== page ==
Limits...
Microfabrication and integration of a sol-gel PZT folded spring energy harvester.

Lueke J, Badr A, Lou E, Moussa WA - Sensors (Basel) (2015)

Bottom Line: A feasibility study was undertaken with the designed conditioning circuitry to determine the effect of the input parameters on the overall performance of the circuit.The efficiency and charging current must be balanced to achieve a high output and a reasonable output current.The development of the complete energy harvesting system allows for the direct integration of the energy harvesting technology into existing power management schemes for wireless sensing.

View Article: PubMed Central - PubMed

Affiliation: Department of Mechanical Engineering, University of Alberta, University of Alberta, Edmonton, AB T6G 2G8, Canada. lueke@ualberta.ca.

ABSTRACT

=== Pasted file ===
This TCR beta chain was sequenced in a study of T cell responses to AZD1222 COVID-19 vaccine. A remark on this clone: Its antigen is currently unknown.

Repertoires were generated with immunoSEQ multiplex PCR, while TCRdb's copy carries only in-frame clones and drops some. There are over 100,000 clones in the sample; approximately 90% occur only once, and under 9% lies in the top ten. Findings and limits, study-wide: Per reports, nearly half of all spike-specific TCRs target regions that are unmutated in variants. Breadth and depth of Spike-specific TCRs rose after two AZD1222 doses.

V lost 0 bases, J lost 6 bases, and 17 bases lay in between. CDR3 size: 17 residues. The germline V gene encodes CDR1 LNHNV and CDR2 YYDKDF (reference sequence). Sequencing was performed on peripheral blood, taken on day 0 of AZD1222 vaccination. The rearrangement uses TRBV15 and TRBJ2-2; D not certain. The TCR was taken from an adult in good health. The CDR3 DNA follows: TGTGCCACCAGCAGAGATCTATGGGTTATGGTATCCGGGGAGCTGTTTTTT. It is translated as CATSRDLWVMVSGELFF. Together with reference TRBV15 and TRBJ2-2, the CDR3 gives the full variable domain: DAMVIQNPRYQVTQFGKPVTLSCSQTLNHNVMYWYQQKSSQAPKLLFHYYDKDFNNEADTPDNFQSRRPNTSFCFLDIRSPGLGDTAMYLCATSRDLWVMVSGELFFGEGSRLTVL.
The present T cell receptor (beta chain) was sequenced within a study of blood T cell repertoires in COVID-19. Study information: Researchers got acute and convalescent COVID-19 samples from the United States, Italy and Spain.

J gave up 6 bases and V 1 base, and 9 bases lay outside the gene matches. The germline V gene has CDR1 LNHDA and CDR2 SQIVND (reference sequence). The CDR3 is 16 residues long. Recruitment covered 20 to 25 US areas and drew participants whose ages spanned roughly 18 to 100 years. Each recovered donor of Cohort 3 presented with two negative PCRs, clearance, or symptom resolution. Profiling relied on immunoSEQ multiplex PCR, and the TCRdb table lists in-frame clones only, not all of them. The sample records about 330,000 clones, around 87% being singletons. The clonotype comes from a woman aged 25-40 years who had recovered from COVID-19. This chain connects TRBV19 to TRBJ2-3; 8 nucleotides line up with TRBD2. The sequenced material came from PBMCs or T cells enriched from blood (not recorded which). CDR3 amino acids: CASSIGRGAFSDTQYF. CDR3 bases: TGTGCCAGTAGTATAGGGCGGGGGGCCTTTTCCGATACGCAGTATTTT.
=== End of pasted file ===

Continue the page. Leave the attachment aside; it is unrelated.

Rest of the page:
This paper presents the methodology and challenges experienced in the microfabrication, packaging, and integration of a fixed-fixed folded spring piezoelectric energy harvester. A variety of challenges were overcome in the fabrication of the energy harvesters, such as the diagnosis and rectification of sol-gel PZT film quality and adhesion issues. A packaging and integration methodology was developed to allow for the characterizing the harvesters under a base vibration. The conditioning circuitry developed allowed for a complete energy harvesting system, consisting a harvester, a voltage doubler, a voltage regulator and a NiMH battery. A feasibility study was undertaken with the designed conditioning circuitry to determine the effect of the input parameters on the overall performance of the circuit. It was found that the maximum efficiency does not correlate to the maximum charging current supplied to the battery. The efficiency and charging current must be balanced to achieve a high output and a reasonable output current. The development of the complete energy harvesting system allows for the direct integration of the energy harvesting technology into existing power management schemes for wireless sensing.